We live inside a spiral galaxy, but one school of thought suggests oval-shaped elliptical galaxies are most likely to host intelligent civilisations. A new paper tries to overturn this assumption by applying a classic philosophical technique used by scientists for centuries.
New research published in Monthly Notices of the Royal Astronomical Society questions the life-supporting potential of large elliptical galaxies. The paper, authored by astrophysicist Daniel Whitmire from the University of Arkansas, attempts to overturn a 2015 paper which claimed that elliptical galaxies are 10,000 times more likely to host intelligent life.
Galaxies come in three major configurations: spirals (like our home, the Milky Way), ellipticals, and irregulars. Elliptical galaxies appear as nondescript blobs, containing anywhere from millions to trillions of stars.
The 2015 paper, led by University of Groningen astronomer Pratika Dayal, claimed that large ellipticals are more habitable than spirals owing to a bigger population of stars and far fewer celestial calamities, such as supernova explosions. The paper also argued that large ellipticals tend to have more “metals” than spirals, that is, more stuff not made from hydrogen and helium, which is good for life.
Whitmire applies two lines of thinking in his attempt to overturn this finding, one scientific and one philosophical.
In terms of the science, Whitmire says elliptical galaxies were bathed in radiation during their formative years, when they were much smaller, the result of quasars, supernovae, and other hazards. This effectively served to sterilise ellipticals at a very young age, forever stunting their habitable potential, according to the new paper.
“Whitmire suggests that planets would have been sterilised when the ellipticals were younger—too many supernovas, active galactic nuclei irradiating everything—or the abundant ‘metals’ create more gas giant planets, and when they migrate inward during the formation of a solar system they wipe out terrestrial planets,” Anders Sandberg, a researcher at the University of Oxford’s Future of Humanity Institute who wasn’t involved with the new study, told Gizmodo.
Whitmire elaborated in a press release:
The evolution of elliptical galaxies is totally different than the Milky Way. These galaxies went through an early phase in which there is so much radiation that it would just completely have nuked any habitable planets in the galaxy and subsequently the star formation rate, and thus any new planets, went to essentially zero. There are no new stars forming and all the old stars have been irradiated and sterilised.
So that’s the scientific argument, but Whitmire also used the Principle of Mediocrity to bolster his case. This principle is often applied when data is scarce and typically when only a single data point exists. It basically asks scientists to assume we’re typical and not extraordinary in the larger scheme of things. In other words, we should never assume we’re outliers in the absence of other frames of reference.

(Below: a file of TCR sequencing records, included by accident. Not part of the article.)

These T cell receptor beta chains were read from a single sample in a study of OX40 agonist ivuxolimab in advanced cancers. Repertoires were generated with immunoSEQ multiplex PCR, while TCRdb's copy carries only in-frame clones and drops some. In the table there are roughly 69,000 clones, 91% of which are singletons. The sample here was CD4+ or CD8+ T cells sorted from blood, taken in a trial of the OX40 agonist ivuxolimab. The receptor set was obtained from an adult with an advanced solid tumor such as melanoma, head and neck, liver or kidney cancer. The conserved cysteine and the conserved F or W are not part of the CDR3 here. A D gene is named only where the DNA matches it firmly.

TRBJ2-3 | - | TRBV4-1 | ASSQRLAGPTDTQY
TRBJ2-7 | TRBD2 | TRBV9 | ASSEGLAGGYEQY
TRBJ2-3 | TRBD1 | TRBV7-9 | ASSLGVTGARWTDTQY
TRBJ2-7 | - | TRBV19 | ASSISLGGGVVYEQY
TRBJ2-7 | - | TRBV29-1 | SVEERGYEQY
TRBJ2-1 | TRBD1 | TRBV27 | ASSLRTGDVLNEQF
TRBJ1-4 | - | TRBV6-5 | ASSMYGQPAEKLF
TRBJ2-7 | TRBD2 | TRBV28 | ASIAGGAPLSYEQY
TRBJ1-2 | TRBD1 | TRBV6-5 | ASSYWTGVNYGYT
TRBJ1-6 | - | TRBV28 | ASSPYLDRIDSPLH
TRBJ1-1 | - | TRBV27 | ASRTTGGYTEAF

By applying the Principle of Mediocrity to this case, Whitmore is saying we, as members of a spiral galaxy, should not expect to find ourselves in a spiral galaxy, given the apparent probability of ellipticals being 10,000 times more habitable than spirals.
“When you have only a single data point, the Principle of Mediocrity is the best you can do,” Whitmire told Gizmodo. “When it has been subsequently tested, it’s usually been correct,” he said, adding that the counter-assumption that we are somehow atypical is “highly implausible.”
Sandberg didn’t love the new study. For this theory to work, he said, mass extinction sterilisation events in young ellipticals must be so devastating that they wipe out a planet’s habitable potential for all time.
“That seems to be a rather tall order, and I have a hard time imagining an environment so effective at sterilisation,” he told Gizmodo. “Same thing for the gas planet migration. Sure, there could be a lot more gas planets, but so many that less than one Earth in 10,000 escapes?” To which he added: “These kinds of arguments [i.e. Principle of Mediocrity] are tricky to get to work right, and are nearly always trumped by any kind of data. So we need to get more data.”
Sandberg’s personal view is that he doesn’t “trust” the findings from the 2015 Dayal paper, namely the estimate of so many habitable planets in the ellipticals.
“It is based on a fairly speculative extrapolation from galaxy metallicity to the number of terrestrial planets—there is so much that can go wrong there that this is where I think the trouble is,” Sandberg told Gizmodo. “If that estimate is not correct, then we don’t need to invoke deadly environments.”